Watts instead flicked a laser like pass to the left corner where Charlie Morgan stood, dribbled once and let it fly.

With less than one-second left; Morgan’s jump shot zipped through the net.

Lumberjacks won 72-71 and are now 12-4.

As preplanned, I found a payphone somewhere in the Hamburg area and telephoned in the game story to the late Frank Lightfoot, sports editor of the Pine Bluff Commercial.

The ride back to Warren in the cold, winter evening was long and I guess I fell asleep as Mr. Sonny had to wake me when we hit the city limits.

The headline the next morning, a Saturday, was simply this:



On that following Monday afternoon, I had a plate of homemade cookies waiting for me at the Eagle when I came to work after school.

And a friendship with one of the finest basketball playing families in Bradley County’s modern history that still exists today.

 It was a Pastime that I’ll never forget -  seeing Charlie drain that jump shot from the corner of that Hamburg gymnasium.

That shot and some other wonderful basketball play started the Warren Lumberjacks on a run of back-to-back District 8AA Championships and play in the state tournament.       

Tuesday, February 12, 2019

Smokey the Bear Shout Out

LITTLE ROCK, Ark. – The Arkansas Agriculture Department’s Forestry Commission (AFC) is sponsoring a Smokey Bear “Shout-Out” contest Feb. 11  through April 19 to celebrate Smokey’s 75th birthday.  Smokey is the fictional bear that was designated the symbol for forest fire prevention in 1944 by the U.S. Forest Service and the Ad Council.

 Elementary classes across Arkansas are invited to record a short video wishing Smokey a happy birthday and to share it with AFC and the Arkansas Agriculture Department’s (AAD) social media sites for a chance to win a birthday party with Smokey.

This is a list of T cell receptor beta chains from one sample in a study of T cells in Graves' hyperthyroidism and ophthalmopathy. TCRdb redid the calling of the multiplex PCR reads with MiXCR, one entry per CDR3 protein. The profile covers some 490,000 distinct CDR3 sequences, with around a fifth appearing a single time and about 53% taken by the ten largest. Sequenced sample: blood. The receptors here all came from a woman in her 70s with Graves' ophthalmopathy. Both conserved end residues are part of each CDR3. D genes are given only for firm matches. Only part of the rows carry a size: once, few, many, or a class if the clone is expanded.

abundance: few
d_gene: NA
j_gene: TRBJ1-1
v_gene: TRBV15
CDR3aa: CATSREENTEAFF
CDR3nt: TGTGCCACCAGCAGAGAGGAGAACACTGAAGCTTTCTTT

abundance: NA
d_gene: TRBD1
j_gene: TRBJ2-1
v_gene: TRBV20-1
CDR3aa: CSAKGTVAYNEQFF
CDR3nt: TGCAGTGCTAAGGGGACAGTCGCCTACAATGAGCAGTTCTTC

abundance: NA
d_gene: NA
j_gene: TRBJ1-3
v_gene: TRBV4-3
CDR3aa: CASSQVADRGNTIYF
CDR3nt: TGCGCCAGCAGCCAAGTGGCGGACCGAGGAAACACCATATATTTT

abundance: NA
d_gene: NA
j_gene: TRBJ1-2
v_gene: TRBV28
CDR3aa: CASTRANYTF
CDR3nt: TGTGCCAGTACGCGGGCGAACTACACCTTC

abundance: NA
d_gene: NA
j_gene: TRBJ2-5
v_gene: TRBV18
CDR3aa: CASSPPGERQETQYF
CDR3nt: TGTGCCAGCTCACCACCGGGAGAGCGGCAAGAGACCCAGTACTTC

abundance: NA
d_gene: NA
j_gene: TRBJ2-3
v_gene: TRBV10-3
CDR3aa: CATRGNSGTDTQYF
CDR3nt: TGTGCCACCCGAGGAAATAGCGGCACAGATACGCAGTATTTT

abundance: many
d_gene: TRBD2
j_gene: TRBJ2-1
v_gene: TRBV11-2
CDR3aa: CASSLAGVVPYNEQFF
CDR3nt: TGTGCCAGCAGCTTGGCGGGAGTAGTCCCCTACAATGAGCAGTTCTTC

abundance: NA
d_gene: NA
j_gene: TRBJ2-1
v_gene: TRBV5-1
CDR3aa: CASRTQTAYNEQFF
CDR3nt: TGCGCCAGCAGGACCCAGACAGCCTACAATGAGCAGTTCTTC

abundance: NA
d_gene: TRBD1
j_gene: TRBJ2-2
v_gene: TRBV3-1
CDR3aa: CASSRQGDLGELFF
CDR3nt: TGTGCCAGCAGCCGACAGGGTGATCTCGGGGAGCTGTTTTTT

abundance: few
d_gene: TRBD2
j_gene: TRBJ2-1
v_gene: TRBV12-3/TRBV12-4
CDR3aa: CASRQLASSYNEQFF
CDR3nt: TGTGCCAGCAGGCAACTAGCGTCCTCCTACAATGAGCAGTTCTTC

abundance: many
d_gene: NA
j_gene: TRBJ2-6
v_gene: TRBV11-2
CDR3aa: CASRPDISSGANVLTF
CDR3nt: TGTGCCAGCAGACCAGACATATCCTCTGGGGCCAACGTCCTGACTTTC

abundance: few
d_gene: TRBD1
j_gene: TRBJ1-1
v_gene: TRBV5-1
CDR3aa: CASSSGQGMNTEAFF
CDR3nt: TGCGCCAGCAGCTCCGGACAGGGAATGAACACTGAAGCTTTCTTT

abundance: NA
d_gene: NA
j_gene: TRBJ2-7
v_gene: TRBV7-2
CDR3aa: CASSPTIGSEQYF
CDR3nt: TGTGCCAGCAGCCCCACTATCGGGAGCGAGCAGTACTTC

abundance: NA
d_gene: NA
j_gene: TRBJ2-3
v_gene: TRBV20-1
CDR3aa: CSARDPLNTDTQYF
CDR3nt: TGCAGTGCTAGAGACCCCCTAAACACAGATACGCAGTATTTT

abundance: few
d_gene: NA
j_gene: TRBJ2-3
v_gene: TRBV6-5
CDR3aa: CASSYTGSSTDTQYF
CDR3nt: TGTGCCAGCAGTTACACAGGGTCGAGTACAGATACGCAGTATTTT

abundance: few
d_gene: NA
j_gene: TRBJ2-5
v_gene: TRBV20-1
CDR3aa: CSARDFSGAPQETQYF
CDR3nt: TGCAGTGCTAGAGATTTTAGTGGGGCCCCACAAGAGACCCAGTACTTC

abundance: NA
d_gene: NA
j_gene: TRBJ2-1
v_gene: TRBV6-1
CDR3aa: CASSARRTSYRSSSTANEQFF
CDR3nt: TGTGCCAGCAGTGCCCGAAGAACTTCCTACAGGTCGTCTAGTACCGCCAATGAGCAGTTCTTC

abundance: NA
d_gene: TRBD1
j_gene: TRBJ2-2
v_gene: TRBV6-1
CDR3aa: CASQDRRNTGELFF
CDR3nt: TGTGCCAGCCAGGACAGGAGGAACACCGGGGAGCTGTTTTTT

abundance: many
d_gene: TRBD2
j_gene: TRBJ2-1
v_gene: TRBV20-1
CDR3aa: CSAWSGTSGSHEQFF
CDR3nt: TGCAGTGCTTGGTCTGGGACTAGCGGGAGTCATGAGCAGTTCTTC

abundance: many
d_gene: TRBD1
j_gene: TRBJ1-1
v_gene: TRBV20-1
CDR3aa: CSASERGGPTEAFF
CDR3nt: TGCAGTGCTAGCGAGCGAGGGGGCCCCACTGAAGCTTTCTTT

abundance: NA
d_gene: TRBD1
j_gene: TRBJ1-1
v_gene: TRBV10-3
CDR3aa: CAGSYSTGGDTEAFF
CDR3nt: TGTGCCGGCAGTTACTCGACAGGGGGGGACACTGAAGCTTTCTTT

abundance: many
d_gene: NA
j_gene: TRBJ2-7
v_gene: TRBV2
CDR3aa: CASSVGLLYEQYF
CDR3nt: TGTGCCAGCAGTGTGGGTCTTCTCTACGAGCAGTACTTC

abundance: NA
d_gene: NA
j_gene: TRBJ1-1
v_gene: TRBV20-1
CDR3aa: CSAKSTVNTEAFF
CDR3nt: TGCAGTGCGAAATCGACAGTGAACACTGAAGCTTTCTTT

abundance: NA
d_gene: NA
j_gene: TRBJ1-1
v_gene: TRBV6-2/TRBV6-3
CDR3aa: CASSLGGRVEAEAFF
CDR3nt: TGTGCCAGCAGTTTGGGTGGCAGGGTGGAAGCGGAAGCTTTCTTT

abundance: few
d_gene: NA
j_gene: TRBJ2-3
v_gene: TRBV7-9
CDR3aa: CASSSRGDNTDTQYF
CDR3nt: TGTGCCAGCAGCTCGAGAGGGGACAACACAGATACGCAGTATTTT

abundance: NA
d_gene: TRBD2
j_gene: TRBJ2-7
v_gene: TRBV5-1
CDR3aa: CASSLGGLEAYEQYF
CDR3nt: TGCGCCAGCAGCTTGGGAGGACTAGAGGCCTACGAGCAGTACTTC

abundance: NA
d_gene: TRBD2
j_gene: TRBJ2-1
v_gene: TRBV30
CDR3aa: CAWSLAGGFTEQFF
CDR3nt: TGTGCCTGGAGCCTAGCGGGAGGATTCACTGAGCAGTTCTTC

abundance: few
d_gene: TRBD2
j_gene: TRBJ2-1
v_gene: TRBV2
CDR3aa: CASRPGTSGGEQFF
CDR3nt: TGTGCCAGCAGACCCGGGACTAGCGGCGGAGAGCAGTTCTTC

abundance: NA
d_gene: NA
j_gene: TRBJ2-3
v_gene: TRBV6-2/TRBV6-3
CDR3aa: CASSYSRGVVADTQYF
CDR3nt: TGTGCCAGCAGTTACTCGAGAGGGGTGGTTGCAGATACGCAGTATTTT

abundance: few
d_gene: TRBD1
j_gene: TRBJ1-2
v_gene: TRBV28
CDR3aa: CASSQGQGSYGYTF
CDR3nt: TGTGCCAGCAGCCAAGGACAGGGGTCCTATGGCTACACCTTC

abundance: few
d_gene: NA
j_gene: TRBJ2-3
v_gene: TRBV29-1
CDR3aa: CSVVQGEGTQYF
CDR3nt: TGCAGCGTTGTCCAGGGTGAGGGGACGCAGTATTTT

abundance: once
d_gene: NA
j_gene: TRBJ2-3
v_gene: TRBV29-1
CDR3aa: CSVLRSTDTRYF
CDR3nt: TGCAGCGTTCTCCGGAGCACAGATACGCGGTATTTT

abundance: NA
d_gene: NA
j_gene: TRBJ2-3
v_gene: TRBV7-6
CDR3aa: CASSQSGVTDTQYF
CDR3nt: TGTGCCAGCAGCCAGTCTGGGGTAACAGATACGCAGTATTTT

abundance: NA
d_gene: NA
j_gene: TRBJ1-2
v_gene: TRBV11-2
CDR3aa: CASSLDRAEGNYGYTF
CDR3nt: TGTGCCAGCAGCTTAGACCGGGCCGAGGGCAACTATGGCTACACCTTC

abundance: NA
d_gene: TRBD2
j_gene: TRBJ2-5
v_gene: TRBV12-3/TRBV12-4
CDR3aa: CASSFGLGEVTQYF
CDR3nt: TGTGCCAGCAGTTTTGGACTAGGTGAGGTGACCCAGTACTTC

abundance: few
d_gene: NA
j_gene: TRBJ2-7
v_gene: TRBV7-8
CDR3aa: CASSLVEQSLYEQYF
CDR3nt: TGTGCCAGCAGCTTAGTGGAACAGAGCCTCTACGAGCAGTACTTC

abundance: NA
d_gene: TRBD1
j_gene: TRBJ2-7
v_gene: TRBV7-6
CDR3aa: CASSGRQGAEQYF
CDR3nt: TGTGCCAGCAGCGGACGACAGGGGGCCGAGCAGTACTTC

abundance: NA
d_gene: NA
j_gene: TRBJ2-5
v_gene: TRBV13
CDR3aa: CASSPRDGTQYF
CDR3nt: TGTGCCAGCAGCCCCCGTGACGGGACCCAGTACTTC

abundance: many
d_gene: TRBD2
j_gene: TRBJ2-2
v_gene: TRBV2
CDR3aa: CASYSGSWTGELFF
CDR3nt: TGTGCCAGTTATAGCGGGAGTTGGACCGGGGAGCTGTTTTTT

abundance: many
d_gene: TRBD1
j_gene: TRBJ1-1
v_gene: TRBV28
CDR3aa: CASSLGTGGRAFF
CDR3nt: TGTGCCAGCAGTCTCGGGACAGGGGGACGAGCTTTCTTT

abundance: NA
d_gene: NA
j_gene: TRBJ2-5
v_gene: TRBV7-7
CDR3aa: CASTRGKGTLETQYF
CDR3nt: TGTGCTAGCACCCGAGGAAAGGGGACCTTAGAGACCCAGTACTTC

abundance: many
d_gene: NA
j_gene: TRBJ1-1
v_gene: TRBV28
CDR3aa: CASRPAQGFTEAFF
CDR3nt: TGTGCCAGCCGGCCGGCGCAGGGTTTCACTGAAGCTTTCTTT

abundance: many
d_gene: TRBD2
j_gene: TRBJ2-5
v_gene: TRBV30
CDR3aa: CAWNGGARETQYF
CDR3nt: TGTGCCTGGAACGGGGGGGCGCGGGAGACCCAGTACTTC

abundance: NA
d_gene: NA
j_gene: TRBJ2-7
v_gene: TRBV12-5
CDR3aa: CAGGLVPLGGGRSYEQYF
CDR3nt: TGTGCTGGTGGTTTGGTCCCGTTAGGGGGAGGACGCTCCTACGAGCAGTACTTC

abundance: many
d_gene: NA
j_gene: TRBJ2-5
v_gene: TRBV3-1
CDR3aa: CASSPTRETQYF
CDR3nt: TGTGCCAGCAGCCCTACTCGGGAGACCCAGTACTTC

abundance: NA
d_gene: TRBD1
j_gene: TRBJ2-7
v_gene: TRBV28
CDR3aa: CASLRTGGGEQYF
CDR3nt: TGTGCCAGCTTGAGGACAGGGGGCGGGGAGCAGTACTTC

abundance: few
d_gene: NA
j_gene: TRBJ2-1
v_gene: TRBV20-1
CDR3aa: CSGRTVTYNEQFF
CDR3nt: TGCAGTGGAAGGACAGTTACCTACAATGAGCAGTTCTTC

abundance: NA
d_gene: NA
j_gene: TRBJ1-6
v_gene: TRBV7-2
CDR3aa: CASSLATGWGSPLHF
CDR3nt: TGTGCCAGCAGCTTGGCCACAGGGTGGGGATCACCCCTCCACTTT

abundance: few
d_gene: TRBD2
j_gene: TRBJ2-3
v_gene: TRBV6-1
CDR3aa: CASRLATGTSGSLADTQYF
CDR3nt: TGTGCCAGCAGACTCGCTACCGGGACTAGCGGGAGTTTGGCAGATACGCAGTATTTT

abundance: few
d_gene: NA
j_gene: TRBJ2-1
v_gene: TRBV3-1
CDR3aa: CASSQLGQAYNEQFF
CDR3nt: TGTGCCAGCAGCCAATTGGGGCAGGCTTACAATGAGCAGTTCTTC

To enter the contest:

·         Make sure the school name and class can be clearly heard in the video

·         Keep it short (15-30 seconds)

·         Like AFC and AAD Facebook pages: and

·         Post your video to your school’s Facebook page, making sure to add #SmokeyBear75

·         Share the video, via messenger, with both pages

·         You may also post it on your school’s twitter page and tag us @ARDeptofAgricul and @ARForestryComm, again making sure to add #SmokeyBear75

·         Send an email to with the name of the school, city, county, what class is in the video, how many students are in the class and the teacher’s name, email and phone number

 Eight winners will be randomly selected for the birthday party to be held in the first two weeks of May, prior to the end of the school year.

For more information on the contest or the rules, contact Brett Dawson at or 501-219-6324.

The Arkansas Agriculture Department’s Forestry Commission, along with the U.S. Forest Service, Ad Council, and National Association of State Foresters, will be celebrating Smokey’s 75th birthday throughout 2019 and promoting his slogan, “Only YOU Can Prevent Wild Fires.”   Additional information about Smokey and learning resources for children and educators can be found at

The AAD is dedicated to the development and implementation of policies and programs for Arkansas agriculture and forestry to keep its farmers and ranchers competitive in national and international markets while ensuring safe food, fiber, and forest products for the citizens of the state and nation.

The Arkansas Agriculture Department offers its programs to all eligible persons.

Monday, February 11, 2019

Submissions sought for literary magazine

EL DORADO, Ark.—Submissions are being sought for Between the Lines, the online literary journal of South Arkansas Community College.
Stories, poetry and essays submitted by writers 18 years and older who live in Ashley, Bradley, Chicot, or Union County in Arkansas; or Union, Claiborne or Webster Parish in Louisiana will be considered. Fiction and essay submissions must be no longer than 3,000 words; poems must not exceed 50 lines.
Submissions are due by Feb. 28 by e-mail to editor Scott Larkin at<file:///2016-17/releases/>. Submissions may be edited at his discretion.

DISCLAIMER: Emails sent to or received from the College are subject to the Arkansas Freedom of Information Act, Ark. Code Ann. Sec. §§ 25-19-101 et. Seq.

2019 Arkansas Travel Guide now available

New edition features larger format, updated road trip ideas

The 2019 Arkansas Travel Guide is now available at Welcome Centers and tourism locations across the state. You can order a print edition or view the guide online at

Wednesday, February 6, 2019

Jr. Auxiliary Supports Students at Eastside